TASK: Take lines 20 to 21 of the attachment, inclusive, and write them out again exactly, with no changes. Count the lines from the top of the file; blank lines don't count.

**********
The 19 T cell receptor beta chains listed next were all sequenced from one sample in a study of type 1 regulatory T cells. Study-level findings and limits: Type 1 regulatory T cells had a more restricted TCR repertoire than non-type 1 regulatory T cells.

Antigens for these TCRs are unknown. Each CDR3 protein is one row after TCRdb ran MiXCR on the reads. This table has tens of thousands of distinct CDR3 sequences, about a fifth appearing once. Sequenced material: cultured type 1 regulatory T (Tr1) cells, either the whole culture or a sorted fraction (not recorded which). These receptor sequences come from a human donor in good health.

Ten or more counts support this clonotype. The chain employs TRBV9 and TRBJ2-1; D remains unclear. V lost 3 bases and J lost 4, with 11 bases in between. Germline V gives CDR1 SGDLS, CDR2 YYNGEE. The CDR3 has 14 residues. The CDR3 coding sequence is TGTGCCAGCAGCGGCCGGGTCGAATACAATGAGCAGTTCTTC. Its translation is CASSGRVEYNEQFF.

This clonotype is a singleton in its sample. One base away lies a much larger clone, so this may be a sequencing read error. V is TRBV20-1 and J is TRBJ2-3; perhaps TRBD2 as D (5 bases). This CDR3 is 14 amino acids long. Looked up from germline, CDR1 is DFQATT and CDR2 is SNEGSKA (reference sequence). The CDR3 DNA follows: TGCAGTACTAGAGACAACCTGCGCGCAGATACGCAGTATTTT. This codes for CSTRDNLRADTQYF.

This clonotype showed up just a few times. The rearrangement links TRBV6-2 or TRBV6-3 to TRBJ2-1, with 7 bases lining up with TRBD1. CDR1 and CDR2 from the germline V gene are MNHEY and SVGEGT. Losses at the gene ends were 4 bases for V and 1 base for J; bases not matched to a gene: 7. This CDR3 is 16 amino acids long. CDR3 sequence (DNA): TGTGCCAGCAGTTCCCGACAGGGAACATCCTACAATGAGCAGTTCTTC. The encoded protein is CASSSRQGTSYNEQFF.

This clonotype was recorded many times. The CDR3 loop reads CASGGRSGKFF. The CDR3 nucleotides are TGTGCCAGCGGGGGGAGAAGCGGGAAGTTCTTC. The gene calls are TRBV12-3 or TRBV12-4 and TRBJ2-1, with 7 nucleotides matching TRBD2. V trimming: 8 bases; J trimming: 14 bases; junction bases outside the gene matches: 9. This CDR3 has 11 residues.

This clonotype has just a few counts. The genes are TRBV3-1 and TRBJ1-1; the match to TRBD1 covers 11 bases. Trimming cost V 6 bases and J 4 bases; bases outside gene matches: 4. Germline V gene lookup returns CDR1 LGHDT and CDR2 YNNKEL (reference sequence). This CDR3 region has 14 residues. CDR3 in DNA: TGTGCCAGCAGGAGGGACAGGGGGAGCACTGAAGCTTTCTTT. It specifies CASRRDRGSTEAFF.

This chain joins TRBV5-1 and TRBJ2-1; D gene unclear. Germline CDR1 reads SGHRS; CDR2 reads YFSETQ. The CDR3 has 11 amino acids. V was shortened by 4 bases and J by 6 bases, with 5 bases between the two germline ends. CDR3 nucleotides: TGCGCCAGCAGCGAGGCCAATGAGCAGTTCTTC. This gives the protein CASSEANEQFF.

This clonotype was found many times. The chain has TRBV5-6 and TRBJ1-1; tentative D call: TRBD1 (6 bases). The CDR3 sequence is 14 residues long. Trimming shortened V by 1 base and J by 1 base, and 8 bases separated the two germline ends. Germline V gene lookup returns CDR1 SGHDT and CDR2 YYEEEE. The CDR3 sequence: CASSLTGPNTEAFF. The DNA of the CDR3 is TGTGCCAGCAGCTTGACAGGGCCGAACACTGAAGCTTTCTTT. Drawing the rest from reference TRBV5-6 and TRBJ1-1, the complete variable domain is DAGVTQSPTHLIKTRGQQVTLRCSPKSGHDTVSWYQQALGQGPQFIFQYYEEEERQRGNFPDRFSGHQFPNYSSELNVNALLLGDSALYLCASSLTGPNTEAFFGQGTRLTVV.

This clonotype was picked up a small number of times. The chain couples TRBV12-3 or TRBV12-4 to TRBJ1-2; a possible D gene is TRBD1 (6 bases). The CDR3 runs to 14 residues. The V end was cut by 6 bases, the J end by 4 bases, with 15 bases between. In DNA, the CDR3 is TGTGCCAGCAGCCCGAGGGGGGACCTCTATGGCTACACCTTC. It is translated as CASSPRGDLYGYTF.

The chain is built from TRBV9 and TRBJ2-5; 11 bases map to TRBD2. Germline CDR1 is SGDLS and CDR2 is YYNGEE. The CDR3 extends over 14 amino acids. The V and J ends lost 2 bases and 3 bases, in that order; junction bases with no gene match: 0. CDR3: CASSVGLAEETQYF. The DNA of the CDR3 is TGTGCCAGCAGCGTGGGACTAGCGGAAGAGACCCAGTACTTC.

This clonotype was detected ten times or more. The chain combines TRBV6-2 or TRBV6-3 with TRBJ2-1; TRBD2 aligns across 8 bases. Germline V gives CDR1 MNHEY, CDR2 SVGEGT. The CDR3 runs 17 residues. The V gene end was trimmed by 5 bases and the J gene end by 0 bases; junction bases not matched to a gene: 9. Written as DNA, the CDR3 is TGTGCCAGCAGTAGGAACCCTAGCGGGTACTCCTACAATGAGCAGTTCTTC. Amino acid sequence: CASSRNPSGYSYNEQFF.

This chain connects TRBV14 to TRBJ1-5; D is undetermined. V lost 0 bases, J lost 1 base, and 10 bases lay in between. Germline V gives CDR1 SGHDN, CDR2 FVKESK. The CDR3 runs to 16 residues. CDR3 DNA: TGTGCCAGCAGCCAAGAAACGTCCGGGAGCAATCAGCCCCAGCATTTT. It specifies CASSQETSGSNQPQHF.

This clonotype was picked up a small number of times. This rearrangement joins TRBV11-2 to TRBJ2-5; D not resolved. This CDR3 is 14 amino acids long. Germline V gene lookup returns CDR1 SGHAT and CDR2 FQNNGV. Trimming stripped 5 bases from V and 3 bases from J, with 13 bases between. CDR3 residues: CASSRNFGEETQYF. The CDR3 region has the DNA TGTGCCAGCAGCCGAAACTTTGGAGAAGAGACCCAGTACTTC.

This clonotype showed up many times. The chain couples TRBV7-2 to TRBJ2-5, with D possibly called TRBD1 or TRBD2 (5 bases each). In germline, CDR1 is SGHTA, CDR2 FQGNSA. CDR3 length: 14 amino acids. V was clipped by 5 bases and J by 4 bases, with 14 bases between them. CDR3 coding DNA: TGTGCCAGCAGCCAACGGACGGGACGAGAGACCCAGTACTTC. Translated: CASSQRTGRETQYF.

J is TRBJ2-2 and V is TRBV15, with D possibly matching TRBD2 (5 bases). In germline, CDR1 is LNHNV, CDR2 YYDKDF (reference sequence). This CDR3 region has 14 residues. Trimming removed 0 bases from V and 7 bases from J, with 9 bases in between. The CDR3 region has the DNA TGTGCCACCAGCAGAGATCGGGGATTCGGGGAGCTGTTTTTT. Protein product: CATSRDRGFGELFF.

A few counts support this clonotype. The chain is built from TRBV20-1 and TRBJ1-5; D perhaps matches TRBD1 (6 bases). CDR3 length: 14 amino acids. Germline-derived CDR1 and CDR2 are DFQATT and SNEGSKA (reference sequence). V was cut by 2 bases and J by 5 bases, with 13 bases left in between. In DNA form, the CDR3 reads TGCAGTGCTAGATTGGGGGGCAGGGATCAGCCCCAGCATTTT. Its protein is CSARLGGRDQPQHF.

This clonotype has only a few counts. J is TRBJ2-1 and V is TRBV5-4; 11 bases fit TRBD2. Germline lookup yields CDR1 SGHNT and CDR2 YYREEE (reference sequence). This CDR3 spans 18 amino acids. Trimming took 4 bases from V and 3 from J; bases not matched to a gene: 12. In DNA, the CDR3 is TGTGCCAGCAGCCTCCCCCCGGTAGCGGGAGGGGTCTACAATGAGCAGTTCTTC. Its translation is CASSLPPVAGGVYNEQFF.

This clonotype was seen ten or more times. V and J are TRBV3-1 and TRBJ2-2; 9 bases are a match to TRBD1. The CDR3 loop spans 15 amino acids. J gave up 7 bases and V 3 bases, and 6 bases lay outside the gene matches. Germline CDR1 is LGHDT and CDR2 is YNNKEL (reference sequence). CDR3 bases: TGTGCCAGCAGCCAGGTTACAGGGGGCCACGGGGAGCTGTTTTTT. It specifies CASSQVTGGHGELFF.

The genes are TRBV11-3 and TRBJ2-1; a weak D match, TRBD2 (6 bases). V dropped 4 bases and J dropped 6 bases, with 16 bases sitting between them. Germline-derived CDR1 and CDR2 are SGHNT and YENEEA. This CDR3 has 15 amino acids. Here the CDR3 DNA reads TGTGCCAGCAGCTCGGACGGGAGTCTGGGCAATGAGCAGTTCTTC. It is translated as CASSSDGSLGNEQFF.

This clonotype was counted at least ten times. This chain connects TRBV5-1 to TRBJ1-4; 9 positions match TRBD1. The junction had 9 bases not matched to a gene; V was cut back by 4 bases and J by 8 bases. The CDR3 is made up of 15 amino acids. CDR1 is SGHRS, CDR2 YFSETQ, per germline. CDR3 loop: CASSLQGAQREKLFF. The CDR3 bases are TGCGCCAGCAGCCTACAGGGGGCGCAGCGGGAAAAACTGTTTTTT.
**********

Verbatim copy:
The genes are TRBV11-3 and TRBJ2-1; a weak D match, TRBD2 (6 bases). V dropped 4 bases and J dropped 6 bases, with 16 bases sitting between them. Germline-derived CDR1 and CDR2 are SGHNT and YENEEA. This CDR3 has 15 amino acids. Here the CDR3 DNA reads TGTGCCAGCAGCTCGGACGGGAGTCTGGGCAATGAGCAGTTCTTC. It is translated as CASSSDGSLGNEQFF.

This clonotype was counted at least ten times. This chain connects TRBV5-1 to TRBJ1-4; 9 positions match TRBD1. The junction had 9 bases not matched to a gene; V was cut back by 4 bases and J by 8 bases. The CDR3 is made up of 15 amino acids. CDR1 is SGHRS, CDR2 YFSETQ, per germline. CDR3 loop: CASSLQGAQREKLFF. The CDR3 bases are TGCGCCAGCAGCCTACAGGGGGCGCAGCGGGAAAAACTGTTTTTT.